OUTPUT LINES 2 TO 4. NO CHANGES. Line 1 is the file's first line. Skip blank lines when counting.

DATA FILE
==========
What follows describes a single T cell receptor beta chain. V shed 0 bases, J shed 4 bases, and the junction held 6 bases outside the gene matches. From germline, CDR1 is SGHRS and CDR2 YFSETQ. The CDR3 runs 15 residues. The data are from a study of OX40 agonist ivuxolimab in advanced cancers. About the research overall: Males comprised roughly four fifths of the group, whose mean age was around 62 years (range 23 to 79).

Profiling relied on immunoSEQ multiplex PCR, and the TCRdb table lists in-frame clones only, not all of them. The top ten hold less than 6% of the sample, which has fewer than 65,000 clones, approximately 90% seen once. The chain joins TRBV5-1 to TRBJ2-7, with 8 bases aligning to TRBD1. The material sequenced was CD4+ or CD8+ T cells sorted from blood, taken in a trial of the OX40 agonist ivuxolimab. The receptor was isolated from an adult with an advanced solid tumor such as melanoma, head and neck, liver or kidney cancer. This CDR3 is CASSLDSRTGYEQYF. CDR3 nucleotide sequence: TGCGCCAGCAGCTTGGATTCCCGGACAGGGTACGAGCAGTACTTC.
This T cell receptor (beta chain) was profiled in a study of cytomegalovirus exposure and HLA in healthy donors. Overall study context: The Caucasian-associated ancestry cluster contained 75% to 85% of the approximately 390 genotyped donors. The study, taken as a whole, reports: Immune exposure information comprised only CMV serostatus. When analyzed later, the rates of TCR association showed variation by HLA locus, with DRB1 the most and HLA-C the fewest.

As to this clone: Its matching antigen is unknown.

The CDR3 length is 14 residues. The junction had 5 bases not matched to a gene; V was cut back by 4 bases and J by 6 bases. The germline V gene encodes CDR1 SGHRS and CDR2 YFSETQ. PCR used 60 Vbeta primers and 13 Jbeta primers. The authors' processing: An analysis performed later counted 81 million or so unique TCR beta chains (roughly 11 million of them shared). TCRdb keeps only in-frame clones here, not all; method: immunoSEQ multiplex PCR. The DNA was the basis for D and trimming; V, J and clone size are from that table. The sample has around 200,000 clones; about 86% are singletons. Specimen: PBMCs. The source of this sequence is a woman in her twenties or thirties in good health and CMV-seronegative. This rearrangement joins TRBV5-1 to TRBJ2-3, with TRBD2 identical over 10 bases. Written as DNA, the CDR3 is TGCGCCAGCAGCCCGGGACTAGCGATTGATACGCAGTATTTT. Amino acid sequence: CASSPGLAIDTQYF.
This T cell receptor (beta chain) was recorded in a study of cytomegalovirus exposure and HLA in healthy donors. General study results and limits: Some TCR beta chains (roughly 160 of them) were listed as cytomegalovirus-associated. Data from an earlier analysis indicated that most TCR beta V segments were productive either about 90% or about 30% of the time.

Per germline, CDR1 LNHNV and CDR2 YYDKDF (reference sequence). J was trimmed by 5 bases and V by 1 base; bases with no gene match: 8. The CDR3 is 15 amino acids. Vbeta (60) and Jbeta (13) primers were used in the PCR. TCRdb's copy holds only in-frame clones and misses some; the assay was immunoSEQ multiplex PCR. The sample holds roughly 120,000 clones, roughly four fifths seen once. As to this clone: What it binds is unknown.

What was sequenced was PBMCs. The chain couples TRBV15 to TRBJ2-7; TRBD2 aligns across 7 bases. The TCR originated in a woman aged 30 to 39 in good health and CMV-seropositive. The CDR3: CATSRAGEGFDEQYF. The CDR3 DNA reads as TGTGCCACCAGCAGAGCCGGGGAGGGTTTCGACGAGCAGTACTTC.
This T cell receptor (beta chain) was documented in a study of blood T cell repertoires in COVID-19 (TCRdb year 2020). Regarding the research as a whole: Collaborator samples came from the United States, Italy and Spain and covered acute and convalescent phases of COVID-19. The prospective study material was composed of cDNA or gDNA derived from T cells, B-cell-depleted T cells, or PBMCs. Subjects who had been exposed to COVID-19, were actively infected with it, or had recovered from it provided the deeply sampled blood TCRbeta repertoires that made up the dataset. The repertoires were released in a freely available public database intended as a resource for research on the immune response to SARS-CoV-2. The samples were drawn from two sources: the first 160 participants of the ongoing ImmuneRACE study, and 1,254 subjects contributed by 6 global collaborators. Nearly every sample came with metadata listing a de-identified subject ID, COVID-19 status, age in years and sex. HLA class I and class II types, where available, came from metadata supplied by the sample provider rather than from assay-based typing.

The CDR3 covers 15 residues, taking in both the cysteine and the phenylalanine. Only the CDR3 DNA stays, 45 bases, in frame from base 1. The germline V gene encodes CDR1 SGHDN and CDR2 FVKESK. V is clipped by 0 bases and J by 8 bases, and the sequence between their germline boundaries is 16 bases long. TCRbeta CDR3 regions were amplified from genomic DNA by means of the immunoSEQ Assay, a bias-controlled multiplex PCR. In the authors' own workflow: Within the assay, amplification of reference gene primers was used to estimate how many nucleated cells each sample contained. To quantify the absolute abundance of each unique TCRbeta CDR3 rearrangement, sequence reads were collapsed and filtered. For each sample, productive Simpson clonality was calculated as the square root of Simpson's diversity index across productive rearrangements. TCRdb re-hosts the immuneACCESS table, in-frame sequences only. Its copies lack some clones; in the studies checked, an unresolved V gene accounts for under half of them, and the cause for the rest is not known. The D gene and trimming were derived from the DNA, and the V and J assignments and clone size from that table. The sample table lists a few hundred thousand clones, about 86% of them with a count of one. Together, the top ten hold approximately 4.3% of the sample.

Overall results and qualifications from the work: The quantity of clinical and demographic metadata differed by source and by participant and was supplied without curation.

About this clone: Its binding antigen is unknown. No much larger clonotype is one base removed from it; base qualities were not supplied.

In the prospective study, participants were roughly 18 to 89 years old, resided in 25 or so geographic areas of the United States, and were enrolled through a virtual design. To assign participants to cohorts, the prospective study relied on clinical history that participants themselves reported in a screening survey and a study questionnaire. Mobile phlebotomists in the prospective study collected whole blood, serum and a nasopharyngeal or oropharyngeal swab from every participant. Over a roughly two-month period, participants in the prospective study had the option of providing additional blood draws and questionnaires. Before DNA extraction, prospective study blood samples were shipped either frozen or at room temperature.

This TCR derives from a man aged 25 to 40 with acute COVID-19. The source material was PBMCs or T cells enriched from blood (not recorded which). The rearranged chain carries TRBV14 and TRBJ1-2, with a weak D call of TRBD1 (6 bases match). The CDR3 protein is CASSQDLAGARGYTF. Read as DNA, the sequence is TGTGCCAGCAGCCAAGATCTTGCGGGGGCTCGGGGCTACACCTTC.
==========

Profiling relied on immunoSEQ multiplex PCR, and the TCRdb table lists in-frame clones only, not all of them. The top ten hold less than 6% of the sample, which has fewer than 65,000 clones, approximately 90% seen once. The chain joins TRBV5-1 to TRBJ2-7, with 8 bases aligning to TRBD1. The material sequenced was CD4+ or CD8+ T cells sorted from blood, taken in a trial of the OX40 agonist ivuxolimab. The receptor was isolated from an adult with an advanced solid tumor such as melanoma, head and neck, liver or kidney cancer. This CDR3 is CASSLDSRTGYEQYF. CDR3 nucleotide sequence: TGCGCCAGCAGCTTGGATTCCCGGACAGGGTACGAGCAGTACTTC.
This T cell receptor (beta chain) was profiled in a study of cytomegalovirus exposure and HLA in healthy donors. Overall study context: The Caucasian-associated ancestry cluster contained 75% to 85% of the approximately 390 genotyped donors. The study, taken as a whole, reports: Immune exposure information comprised only CMV serostatus. When analyzed later, the rates of TCR association showed variation by HLA locus, with DRB1 the most and HLA-C the fewest.

As to this clone: Its matching antigen is unknown.